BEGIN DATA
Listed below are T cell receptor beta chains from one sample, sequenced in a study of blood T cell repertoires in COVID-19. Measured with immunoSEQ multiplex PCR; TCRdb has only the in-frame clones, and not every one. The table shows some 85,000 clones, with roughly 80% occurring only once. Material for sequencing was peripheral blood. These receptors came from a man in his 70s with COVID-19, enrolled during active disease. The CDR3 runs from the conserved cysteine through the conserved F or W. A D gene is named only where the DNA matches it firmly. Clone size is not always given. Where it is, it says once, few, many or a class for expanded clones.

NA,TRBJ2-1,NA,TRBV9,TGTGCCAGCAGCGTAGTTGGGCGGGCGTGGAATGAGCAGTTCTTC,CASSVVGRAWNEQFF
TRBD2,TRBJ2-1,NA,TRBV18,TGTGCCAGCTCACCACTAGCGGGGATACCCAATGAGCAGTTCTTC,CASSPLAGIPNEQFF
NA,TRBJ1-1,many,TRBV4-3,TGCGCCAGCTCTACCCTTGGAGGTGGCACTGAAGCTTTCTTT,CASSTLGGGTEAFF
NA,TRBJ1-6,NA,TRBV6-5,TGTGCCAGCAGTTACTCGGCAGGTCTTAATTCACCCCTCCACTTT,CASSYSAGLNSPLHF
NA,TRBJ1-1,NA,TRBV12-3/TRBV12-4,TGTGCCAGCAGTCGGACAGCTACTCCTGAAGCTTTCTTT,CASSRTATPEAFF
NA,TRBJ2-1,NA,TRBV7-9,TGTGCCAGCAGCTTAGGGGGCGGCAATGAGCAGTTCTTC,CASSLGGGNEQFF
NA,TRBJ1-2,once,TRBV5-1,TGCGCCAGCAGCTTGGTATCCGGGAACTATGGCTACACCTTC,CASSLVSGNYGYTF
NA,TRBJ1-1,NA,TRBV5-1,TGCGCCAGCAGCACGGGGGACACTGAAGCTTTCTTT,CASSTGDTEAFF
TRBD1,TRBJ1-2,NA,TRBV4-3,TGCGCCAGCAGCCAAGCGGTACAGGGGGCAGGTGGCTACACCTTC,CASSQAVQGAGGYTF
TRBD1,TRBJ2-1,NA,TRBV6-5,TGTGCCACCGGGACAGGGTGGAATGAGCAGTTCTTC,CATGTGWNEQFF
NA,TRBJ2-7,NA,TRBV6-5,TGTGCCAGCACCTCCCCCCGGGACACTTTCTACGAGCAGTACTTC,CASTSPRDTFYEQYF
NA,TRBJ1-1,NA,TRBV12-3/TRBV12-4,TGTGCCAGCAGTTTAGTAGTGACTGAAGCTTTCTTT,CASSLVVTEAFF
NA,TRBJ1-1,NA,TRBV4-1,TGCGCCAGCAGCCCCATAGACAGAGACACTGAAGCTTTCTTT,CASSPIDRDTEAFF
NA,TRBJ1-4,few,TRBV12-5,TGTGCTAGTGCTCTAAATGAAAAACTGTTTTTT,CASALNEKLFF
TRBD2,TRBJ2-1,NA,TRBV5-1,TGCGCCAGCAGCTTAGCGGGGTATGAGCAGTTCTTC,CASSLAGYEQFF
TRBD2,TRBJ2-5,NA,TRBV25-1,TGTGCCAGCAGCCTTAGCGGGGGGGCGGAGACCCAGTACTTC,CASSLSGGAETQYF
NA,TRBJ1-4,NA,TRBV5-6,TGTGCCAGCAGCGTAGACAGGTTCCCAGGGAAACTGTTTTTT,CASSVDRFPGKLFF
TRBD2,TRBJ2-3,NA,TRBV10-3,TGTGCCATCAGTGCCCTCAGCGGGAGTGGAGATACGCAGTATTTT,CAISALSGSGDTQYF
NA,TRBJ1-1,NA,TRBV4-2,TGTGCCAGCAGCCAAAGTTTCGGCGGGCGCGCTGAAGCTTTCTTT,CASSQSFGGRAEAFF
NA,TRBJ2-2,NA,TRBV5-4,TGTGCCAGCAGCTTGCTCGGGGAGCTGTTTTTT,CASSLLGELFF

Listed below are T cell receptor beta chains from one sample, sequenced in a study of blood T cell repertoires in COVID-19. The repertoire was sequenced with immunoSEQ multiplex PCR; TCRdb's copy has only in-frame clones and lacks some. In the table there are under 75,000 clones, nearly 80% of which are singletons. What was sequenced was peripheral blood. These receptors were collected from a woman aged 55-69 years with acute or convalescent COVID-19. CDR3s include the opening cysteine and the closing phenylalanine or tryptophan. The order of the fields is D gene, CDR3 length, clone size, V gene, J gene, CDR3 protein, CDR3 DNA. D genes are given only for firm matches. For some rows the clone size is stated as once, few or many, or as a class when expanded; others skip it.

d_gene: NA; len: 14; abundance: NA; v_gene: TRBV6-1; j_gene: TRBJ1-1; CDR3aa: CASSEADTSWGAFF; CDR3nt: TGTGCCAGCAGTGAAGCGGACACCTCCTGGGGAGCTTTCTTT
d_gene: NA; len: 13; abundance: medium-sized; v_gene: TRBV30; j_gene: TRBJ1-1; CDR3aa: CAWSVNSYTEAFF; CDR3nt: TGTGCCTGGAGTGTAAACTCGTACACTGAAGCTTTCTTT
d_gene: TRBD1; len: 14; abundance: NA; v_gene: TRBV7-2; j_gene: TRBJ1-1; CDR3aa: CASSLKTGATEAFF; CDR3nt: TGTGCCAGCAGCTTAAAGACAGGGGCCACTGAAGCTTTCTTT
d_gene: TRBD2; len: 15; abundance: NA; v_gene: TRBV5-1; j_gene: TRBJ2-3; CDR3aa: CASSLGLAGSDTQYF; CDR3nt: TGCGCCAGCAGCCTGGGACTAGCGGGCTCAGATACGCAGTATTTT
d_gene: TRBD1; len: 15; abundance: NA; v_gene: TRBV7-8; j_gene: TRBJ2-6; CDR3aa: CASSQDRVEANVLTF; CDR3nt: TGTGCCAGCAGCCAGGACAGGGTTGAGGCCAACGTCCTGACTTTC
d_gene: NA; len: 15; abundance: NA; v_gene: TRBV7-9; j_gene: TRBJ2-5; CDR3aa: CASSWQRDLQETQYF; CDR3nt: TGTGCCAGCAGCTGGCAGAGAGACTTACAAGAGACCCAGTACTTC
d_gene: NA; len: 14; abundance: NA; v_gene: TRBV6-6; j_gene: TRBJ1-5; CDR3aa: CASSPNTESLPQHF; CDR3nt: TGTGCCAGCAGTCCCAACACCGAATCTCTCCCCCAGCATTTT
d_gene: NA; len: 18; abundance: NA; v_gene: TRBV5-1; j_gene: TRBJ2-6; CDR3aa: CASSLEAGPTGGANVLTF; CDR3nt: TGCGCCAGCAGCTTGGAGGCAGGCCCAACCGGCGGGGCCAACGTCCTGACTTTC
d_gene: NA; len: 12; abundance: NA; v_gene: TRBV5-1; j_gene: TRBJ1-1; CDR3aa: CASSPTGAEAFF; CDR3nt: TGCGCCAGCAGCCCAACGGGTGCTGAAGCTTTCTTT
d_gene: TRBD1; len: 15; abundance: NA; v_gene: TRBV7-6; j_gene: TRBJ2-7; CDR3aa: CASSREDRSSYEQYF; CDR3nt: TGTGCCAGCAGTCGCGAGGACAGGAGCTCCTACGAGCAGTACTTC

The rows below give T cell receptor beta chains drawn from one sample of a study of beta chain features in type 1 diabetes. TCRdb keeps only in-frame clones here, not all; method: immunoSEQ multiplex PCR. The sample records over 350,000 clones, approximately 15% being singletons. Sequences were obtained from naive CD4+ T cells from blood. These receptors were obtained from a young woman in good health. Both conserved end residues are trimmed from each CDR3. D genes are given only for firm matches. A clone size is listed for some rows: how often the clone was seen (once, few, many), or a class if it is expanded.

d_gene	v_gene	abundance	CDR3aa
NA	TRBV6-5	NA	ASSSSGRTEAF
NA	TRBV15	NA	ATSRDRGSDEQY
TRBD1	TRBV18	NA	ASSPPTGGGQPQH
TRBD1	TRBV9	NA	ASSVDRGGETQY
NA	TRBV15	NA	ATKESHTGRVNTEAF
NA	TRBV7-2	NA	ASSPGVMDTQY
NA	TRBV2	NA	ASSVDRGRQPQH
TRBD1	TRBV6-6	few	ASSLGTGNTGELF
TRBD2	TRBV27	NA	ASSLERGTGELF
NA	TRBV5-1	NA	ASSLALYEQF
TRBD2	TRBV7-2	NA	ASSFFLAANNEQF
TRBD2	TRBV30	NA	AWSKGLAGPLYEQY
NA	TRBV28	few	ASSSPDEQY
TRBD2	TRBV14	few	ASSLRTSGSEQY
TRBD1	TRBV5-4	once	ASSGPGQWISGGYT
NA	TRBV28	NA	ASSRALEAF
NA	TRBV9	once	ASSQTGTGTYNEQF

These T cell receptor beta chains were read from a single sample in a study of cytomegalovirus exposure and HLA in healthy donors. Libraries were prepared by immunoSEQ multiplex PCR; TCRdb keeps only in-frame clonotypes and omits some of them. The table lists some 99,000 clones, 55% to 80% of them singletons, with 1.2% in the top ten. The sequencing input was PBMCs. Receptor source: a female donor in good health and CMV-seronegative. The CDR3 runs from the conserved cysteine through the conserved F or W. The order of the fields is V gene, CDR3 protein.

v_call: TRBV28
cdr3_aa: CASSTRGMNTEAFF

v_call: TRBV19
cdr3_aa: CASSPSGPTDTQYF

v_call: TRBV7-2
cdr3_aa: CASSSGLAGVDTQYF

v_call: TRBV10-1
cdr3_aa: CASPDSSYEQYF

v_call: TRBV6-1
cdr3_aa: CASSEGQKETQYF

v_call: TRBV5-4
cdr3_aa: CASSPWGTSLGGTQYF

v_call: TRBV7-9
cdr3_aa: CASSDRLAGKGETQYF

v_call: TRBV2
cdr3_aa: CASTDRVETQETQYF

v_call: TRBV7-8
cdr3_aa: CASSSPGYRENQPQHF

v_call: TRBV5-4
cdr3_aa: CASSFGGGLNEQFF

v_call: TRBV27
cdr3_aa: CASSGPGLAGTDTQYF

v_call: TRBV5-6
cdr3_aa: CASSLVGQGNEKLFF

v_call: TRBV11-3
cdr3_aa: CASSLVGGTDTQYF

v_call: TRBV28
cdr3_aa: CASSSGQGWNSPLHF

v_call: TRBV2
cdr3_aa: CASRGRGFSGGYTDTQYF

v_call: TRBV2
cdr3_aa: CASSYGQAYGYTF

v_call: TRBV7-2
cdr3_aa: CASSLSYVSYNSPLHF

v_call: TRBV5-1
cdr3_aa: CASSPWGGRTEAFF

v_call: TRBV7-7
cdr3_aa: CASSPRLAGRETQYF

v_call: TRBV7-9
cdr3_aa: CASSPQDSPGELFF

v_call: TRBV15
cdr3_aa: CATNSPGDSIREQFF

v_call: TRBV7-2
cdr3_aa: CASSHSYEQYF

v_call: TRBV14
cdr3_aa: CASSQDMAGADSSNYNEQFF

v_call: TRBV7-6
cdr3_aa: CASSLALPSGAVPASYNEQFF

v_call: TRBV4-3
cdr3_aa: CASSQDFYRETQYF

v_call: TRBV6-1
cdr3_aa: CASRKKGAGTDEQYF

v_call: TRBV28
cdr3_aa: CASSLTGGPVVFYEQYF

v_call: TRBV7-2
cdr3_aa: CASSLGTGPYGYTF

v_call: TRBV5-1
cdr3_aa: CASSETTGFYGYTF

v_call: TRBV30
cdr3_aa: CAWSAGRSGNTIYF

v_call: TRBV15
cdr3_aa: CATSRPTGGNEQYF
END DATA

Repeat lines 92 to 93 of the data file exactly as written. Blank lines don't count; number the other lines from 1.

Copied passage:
cdr3_aa: CASSPQDSPGELFF

v_call: TRBV15